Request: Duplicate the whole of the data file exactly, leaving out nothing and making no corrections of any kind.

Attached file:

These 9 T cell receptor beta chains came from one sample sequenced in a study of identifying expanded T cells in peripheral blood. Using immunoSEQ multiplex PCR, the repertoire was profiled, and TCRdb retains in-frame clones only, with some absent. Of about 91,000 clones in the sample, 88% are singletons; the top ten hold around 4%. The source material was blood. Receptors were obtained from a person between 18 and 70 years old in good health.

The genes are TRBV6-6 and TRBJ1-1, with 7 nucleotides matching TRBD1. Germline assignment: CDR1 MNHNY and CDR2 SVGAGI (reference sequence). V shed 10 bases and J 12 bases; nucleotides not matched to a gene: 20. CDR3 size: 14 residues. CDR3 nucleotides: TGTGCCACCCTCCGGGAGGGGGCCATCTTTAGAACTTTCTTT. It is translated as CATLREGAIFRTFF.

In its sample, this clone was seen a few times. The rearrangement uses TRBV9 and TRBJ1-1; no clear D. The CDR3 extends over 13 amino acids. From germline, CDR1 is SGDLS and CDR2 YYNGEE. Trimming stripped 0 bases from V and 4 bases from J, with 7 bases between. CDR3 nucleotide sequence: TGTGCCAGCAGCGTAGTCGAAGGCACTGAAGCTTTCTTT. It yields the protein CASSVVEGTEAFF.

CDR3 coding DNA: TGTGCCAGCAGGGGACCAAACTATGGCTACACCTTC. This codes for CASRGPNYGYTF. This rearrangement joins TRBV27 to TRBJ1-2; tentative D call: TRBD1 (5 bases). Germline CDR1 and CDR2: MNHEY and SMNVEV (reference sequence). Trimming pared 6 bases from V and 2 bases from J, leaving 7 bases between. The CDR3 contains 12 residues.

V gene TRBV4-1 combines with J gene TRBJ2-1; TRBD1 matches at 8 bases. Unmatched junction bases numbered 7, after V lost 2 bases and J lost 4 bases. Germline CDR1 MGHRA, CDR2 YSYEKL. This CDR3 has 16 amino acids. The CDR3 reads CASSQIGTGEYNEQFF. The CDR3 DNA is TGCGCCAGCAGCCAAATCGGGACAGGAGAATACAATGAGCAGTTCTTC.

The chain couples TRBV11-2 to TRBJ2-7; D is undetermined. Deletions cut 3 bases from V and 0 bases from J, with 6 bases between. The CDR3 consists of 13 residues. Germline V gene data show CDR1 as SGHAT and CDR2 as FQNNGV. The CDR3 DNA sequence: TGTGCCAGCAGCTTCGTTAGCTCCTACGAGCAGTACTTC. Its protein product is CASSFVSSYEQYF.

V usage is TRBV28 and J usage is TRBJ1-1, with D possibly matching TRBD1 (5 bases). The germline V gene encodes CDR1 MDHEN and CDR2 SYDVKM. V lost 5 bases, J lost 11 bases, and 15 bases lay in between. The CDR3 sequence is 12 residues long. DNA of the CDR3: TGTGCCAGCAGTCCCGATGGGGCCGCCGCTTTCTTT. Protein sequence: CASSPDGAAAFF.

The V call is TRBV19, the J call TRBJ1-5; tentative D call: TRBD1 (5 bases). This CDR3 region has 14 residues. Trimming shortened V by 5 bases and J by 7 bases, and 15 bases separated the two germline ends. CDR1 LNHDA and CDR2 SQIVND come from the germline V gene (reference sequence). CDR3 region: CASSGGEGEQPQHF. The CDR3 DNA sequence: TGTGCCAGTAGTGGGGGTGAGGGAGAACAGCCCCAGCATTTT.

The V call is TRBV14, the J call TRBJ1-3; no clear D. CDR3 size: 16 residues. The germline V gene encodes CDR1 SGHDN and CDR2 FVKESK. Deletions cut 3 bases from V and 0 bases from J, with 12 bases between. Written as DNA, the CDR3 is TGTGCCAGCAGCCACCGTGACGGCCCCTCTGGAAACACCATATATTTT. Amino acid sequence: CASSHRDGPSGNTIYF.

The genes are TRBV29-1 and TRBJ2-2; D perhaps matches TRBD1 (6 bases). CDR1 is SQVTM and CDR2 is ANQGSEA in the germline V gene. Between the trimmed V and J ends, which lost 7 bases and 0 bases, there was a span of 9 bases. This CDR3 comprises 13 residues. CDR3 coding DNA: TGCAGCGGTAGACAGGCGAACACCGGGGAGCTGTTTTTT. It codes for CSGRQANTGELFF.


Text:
These 9 T cell receptor beta chains came from one sample sequenced in a study of identifying expanded T cells in peripheral blood. Using immunoSEQ multiplex PCR, the repertoire was profiled, and TCRdb retains in-frame clones only, with some absent. Of about 91,000 clones in the sample, 88% are singletons; the top ten hold around 4%. The source material was blood. Receptors were obtained from a person between 18 and 70 years old in good health.

The genes are TRBV6-6 and TRBJ1-1, with 7 nucleotides matching TRBD1. Germline assignment: CDR1 MNHNY and CDR2 SVGAGI (reference sequence). V shed 10 bases and J 12 bases; nucleotides not matched to a gene: 20. CDR3 size: 14 residues. CDR3 nucleotides: TGTGCCACCCTCCGGGAGGGGGCCATCTTTAGAACTTTCTTT. It is translated as CATLREGAIFRTFF.

In its sample, this clone was seen a few times. The rearrangement uses TRBV9 and TRBJ1-1; no clear D. The CDR3 extends over 13 amino acids. From germline, CDR1 is SGDLS and CDR2 YYNGEE. Trimming stripped 0 bases from V and 4 bases from J, with 7 bases between. CDR3 nucleotide sequence: TGTGCCAGCAGCGTAGTCGAAGGCACTGAAGCTTTCTTT. It yields the protein CASSVVEGTEAFF.

CDR3 coding DNA: TGTGCCAGCAGGGGACCAAACTATGGCTACACCTTC. This codes for CASRGPNYGYTF. This rearrangement joins TRBV27 to TRBJ1-2; tentative D call: TRBD1 (5 bases). Germline CDR1 and CDR2: MNHEY and SMNVEV (reference sequence). Trimming pared 6 bases from V and 2 bases from J, leaving 7 bases between. The CDR3 contains 12 residues.

V gene TRBV4-1 combines with J gene TRBJ2-1; TRBD1 matches at 8 bases. Unmatched junction bases numbered 7, after V lost 2 bases and J lost 4 bases. Germline CDR1 MGHRA, CDR2 YSYEKL. This CDR3 has 16 amino acids. The CDR3 reads CASSQIGTGEYNEQFF. The CDR3 DNA is TGCGCCAGCAGCCAAATCGGGACAGGAGAATACAATGAGCAGTTCTTC.

The chain couples TRBV11-2 to TRBJ2-7; D is undetermined. Deletions cut 3 bases from V and 0 bases from J, with 6 bases between. The CDR3 consists of 13 residues. Germline V gene data show CDR1 as SGHAT and CDR2 as FQNNGV. The CDR3 DNA sequence: TGTGCCAGCAGCTTCGTTAGCTCCTACGAGCAGTACTTC. Its protein product is CASSFVSSYEQYF.

V usage is TRBV28 and J usage is TRBJ1-1, with D possibly matching TRBD1 (5 bases). The germline V gene encodes CDR1 MDHEN and CDR2 SYDVKM. V lost 5 bases, J lost 11 bases, and 15 bases lay in between. The CDR3 sequence is 12 residues long. DNA of the CDR3: TGTGCCAGCAGTCCCGATGGGGCCGCCGCTTTCTTT. Protein sequence: CASSPDGAAAFF.

The V call is TRBV19, the J call TRBJ1-5; tentative D call: TRBD1 (5 bases). This CDR3 region has 14 residues. Trimming shortened V by 5 bases and J by 7 bases, and 15 bases separated the two germline ends. CDR1 LNHDA and CDR2 SQIVND come from the germline V gene (reference sequence). CDR3 region: CASSGGEGEQPQHF. The CDR3 DNA sequence: TGTGCCAGTAGTGGGGGTGAGGGAGAACAGCCCCAGCATTTT.

The V call is TRBV14, the J call TRBJ1-3; no clear D. CDR3 size: 16 residues. The germline V gene encodes CDR1 SGHDN and CDR2 FVKESK. Deletions cut 3 bases from V and 0 bases from J, with 12 bases between. Written as DNA, the CDR3 is TGTGCCAGCAGCCACCGTGACGGCCCCTCTGGAAACACCATATATTTT. Amino acid sequence: CASSHRDGPSGNTIYF.

The genes are TRBV29-1 and TRBJ2-2; D perhaps matches TRBD1 (6 bases). CDR1 is SQVTM and CDR2 is ANQGSEA in the germline V gene. Between the trimmed V and J ends, which lost 7 bases and 0 bases, there was a span of 9 bases. This CDR3 comprises 13 residues. CDR3 coding DNA: TGCAGCGGTAGACAGGCGAACACCGGGGAGCTGTTTTTT. It codes for CSGRQANTGELFF.